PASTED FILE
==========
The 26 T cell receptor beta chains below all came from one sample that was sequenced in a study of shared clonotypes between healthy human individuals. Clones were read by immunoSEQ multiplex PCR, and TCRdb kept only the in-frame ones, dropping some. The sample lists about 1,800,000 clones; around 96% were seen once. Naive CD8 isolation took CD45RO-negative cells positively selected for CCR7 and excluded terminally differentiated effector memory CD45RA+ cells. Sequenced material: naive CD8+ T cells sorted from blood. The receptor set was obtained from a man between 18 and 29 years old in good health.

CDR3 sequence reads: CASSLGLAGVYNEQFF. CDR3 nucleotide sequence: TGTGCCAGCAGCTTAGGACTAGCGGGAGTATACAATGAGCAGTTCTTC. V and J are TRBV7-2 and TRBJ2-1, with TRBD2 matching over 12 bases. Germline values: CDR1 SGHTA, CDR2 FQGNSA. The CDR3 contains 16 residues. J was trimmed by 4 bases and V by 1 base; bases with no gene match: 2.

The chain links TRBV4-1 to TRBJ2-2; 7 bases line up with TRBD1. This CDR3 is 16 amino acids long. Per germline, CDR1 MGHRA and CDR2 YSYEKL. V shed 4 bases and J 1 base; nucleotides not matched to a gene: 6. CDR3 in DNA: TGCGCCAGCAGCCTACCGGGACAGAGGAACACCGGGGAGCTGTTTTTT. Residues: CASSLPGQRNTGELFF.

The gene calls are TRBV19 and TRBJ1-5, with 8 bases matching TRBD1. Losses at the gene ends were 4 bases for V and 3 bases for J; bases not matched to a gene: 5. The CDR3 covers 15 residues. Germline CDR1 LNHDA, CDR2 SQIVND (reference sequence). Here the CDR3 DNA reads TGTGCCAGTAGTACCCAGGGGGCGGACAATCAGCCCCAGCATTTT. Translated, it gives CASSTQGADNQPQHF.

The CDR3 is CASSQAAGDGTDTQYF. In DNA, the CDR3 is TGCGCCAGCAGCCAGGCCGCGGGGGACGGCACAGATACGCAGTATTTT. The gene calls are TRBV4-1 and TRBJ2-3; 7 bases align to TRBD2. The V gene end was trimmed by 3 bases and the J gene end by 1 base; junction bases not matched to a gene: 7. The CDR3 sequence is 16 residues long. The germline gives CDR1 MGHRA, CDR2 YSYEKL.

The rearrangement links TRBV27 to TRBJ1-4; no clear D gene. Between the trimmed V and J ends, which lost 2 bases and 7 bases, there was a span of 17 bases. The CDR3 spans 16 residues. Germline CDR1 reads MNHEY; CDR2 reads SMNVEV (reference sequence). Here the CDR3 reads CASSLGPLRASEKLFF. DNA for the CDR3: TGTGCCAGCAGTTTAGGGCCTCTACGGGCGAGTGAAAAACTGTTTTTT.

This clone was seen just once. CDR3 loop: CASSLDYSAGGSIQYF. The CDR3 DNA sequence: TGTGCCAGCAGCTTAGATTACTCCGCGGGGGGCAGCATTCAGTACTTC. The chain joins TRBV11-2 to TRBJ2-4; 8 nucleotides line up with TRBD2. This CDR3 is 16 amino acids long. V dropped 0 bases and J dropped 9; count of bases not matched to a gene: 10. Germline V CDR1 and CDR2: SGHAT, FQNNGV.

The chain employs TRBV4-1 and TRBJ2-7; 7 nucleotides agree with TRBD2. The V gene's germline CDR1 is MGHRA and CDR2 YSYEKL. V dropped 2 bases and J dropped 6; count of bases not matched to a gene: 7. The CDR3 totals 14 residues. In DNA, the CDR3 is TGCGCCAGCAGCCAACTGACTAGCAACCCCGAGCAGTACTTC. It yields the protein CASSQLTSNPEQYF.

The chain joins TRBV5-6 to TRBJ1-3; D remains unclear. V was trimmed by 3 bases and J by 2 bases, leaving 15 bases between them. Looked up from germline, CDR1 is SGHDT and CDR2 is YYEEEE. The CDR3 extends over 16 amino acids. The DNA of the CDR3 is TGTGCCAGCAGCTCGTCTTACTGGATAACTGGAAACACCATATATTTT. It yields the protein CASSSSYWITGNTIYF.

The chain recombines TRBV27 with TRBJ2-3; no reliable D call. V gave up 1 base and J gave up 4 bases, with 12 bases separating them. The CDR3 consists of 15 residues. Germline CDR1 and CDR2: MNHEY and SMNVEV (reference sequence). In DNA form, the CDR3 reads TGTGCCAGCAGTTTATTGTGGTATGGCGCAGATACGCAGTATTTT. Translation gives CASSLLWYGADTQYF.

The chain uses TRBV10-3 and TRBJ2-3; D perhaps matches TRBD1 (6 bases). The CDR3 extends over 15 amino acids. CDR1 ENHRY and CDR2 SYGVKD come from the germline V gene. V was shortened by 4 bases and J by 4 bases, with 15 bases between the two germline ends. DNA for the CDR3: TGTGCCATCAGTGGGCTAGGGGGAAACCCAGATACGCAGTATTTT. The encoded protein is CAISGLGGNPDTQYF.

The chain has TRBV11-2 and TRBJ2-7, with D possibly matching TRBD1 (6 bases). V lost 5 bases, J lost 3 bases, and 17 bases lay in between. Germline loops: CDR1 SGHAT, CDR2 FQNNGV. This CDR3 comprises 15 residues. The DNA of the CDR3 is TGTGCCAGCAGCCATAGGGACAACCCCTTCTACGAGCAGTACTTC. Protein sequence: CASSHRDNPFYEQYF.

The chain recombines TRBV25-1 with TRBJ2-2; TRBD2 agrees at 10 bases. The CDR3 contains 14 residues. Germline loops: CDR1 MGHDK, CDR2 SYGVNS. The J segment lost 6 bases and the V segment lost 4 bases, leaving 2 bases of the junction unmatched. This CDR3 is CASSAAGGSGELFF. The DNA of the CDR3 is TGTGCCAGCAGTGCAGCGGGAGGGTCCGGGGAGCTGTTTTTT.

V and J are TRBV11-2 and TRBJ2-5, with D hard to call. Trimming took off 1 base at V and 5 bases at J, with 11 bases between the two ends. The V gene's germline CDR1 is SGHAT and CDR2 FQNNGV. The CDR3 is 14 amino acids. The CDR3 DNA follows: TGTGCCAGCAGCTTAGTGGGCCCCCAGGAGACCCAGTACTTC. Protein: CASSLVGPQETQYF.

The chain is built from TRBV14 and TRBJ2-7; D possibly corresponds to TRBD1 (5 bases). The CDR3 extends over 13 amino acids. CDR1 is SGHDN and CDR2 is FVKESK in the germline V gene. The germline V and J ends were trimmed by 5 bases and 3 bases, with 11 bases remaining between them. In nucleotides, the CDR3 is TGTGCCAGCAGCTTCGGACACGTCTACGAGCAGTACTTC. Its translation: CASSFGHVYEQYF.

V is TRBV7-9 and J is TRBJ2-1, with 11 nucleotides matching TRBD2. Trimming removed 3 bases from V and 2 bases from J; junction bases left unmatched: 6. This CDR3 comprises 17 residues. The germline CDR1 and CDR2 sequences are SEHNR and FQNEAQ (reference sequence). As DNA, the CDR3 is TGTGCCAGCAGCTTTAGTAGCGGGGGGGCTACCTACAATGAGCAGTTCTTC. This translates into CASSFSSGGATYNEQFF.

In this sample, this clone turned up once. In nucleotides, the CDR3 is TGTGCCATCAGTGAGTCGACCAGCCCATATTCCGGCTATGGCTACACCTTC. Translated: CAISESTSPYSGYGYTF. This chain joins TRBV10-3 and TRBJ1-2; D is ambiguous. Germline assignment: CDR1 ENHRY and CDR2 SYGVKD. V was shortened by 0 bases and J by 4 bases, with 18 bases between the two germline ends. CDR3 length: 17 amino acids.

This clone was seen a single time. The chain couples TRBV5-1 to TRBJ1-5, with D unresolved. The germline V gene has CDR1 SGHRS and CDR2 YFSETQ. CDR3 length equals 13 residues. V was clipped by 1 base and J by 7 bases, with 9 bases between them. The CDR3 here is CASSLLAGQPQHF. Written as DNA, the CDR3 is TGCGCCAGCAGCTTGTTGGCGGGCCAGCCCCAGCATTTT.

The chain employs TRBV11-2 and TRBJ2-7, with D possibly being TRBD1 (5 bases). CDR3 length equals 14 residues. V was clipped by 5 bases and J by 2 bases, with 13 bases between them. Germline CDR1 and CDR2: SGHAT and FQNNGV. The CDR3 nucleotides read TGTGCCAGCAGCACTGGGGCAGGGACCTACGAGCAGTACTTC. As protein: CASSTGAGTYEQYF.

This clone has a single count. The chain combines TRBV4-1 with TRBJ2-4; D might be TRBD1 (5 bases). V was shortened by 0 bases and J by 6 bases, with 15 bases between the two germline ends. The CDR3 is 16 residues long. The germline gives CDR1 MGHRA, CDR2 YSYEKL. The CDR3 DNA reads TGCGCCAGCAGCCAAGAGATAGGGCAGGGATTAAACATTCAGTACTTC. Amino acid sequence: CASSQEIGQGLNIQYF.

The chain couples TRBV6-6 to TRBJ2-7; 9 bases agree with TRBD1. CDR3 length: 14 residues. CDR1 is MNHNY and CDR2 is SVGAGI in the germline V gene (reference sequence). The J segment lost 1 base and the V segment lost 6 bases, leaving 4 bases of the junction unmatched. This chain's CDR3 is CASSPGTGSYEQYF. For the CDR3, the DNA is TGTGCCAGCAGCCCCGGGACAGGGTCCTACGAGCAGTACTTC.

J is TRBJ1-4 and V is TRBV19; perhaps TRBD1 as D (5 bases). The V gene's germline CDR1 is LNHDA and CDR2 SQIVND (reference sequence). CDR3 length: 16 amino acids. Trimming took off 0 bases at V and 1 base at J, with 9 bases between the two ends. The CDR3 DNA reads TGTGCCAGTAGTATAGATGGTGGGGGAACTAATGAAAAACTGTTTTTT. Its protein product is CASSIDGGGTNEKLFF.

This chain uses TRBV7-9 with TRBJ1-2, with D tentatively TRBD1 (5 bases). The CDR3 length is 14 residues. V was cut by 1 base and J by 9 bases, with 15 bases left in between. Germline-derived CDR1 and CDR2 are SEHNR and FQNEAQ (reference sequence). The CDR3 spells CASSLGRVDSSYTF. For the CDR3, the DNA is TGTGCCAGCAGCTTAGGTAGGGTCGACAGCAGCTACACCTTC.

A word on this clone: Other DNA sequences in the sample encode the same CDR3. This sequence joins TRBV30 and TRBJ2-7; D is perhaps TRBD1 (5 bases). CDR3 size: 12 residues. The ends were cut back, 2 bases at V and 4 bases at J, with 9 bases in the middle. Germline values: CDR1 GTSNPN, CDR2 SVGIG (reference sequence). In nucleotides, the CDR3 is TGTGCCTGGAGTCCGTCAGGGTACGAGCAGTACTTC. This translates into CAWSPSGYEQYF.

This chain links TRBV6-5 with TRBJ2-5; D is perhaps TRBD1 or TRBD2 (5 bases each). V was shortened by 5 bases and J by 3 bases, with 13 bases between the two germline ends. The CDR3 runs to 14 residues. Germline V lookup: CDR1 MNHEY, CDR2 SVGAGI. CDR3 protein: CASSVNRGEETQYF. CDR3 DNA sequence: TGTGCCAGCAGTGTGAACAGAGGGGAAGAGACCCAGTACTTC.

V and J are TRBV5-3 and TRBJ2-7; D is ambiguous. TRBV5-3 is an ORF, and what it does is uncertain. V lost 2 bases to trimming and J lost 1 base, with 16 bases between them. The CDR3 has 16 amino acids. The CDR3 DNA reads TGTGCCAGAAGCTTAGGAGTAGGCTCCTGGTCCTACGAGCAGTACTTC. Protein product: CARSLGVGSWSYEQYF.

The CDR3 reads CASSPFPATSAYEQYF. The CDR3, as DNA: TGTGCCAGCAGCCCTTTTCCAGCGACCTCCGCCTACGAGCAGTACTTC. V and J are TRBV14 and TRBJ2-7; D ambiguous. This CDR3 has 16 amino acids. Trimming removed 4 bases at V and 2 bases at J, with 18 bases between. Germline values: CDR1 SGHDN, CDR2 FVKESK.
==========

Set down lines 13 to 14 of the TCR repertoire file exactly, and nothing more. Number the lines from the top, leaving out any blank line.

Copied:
The chain recombines TRBV25-1 with TRBJ2-2; TRBD2 agrees at 10 bases. The CDR3 contains 14 residues. Germline loops: CDR1 MGHDK, CDR2 SYGVNS. The J segment lost 6 bases and the V segment lost 4 bases, leaving 2 bases of the junction unmatched. This CDR3 is CASSAAGGSGELFF. The DNA of the CDR3 is TGTGCCAGCAGTGCAGCGGGAGGGTCCGGGGAGCTGTTTTTT.

V and J are TRBV11-2 and TRBJ2-5, with D hard to call. Trimming took off 1 base at V and 5 bases at J, with 11 bases between the two ends. The V gene's germline CDR1 is SGHAT and CDR2 FQNNGV. The CDR3 is 14 amino acids. The CDR3 DNA follows: TGTGCCAGCAGCTTAGTGGGCCCCCAGGAGACCCAGTACTTC. Protein: CASSLVGPQETQYF.